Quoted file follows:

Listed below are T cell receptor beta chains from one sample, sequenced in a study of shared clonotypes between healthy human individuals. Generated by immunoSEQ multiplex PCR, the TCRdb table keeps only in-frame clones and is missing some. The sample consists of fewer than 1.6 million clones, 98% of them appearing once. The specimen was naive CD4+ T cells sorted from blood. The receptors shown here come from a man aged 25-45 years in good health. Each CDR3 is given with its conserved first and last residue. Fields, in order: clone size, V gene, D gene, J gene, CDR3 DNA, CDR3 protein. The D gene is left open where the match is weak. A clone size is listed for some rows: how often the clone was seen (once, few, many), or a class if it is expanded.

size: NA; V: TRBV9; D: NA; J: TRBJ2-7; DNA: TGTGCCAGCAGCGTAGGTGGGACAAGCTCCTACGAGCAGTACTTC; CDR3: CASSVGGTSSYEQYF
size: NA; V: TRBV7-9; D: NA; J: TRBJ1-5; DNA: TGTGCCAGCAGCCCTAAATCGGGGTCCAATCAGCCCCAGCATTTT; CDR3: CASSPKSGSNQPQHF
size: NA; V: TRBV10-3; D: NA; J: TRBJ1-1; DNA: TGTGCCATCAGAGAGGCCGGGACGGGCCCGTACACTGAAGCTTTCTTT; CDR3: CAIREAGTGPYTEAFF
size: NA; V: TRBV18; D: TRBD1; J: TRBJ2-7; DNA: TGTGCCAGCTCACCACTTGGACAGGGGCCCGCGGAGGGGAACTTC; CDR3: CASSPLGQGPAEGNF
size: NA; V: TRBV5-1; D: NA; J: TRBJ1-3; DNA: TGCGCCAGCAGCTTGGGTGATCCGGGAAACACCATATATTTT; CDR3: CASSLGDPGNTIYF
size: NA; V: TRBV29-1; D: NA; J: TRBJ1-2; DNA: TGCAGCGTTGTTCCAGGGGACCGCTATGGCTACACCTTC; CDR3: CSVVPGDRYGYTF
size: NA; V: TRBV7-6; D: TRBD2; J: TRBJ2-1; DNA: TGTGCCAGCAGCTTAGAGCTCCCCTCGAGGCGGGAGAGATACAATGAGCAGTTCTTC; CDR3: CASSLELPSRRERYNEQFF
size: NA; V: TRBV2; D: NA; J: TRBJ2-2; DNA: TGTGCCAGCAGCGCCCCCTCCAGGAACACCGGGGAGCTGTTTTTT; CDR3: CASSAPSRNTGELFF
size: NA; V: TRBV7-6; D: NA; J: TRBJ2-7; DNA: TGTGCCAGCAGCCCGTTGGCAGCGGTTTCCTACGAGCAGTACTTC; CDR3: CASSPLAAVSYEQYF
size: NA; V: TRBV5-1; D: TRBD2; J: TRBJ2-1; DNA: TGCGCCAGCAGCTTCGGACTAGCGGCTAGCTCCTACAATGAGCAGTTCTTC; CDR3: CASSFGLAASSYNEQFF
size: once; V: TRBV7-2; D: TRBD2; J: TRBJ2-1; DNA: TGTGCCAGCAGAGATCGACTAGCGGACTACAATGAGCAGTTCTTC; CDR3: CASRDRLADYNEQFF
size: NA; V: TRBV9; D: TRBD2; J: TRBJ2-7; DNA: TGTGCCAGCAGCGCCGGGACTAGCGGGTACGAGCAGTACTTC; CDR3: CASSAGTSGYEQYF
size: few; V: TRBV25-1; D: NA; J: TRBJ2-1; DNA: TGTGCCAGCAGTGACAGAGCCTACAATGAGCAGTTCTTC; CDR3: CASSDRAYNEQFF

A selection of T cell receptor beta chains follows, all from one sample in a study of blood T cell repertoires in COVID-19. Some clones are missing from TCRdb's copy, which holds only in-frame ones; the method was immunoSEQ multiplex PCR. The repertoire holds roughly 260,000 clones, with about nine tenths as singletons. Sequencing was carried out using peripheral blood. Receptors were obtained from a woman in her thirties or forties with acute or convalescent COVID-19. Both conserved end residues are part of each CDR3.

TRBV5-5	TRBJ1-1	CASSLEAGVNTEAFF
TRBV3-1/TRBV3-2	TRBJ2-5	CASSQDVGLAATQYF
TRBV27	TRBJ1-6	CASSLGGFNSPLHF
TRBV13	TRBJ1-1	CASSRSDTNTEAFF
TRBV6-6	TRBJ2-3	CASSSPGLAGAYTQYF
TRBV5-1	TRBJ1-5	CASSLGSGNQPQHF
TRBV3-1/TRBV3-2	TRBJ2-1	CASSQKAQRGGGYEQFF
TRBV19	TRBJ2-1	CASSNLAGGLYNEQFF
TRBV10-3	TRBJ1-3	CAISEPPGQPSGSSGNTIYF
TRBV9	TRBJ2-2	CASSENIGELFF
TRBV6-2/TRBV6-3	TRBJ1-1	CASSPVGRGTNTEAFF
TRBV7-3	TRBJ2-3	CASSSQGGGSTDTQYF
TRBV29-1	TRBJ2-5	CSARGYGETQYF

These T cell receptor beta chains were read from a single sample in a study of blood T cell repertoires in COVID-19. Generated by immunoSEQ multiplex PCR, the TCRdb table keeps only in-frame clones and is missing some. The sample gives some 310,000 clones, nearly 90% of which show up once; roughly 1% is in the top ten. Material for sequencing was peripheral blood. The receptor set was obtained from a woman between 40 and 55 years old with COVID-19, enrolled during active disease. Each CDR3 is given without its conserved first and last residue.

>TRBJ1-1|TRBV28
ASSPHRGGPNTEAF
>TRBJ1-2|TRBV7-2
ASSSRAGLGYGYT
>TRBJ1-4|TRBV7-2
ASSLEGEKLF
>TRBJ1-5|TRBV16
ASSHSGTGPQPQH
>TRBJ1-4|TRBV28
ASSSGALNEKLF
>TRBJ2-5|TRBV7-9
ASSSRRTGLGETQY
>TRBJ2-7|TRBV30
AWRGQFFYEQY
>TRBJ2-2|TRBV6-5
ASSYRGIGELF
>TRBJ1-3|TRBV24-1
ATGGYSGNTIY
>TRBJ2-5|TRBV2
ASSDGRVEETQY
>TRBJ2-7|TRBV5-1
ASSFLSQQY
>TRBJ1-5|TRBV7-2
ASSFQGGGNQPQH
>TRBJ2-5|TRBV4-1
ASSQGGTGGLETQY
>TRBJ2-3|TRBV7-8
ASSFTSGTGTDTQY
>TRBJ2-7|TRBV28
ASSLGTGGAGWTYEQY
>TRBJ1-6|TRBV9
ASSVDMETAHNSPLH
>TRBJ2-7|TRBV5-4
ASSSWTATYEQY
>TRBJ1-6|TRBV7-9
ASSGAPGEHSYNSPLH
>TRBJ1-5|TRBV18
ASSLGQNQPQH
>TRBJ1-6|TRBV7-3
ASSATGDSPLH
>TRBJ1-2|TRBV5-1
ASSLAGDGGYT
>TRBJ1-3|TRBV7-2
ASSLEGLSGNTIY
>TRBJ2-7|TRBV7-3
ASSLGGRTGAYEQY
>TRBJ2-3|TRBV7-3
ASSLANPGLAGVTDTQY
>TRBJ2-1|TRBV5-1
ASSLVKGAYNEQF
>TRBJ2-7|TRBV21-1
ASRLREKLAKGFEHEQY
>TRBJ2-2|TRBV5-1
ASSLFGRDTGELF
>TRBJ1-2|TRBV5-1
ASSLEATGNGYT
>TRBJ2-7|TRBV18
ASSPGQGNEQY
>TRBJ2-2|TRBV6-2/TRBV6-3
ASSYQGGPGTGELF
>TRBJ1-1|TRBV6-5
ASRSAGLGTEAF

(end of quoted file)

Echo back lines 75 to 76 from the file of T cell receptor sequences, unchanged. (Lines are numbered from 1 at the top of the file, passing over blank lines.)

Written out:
ASSLGGRTGAYEQY
>TRBJ2-3|TRBV7-3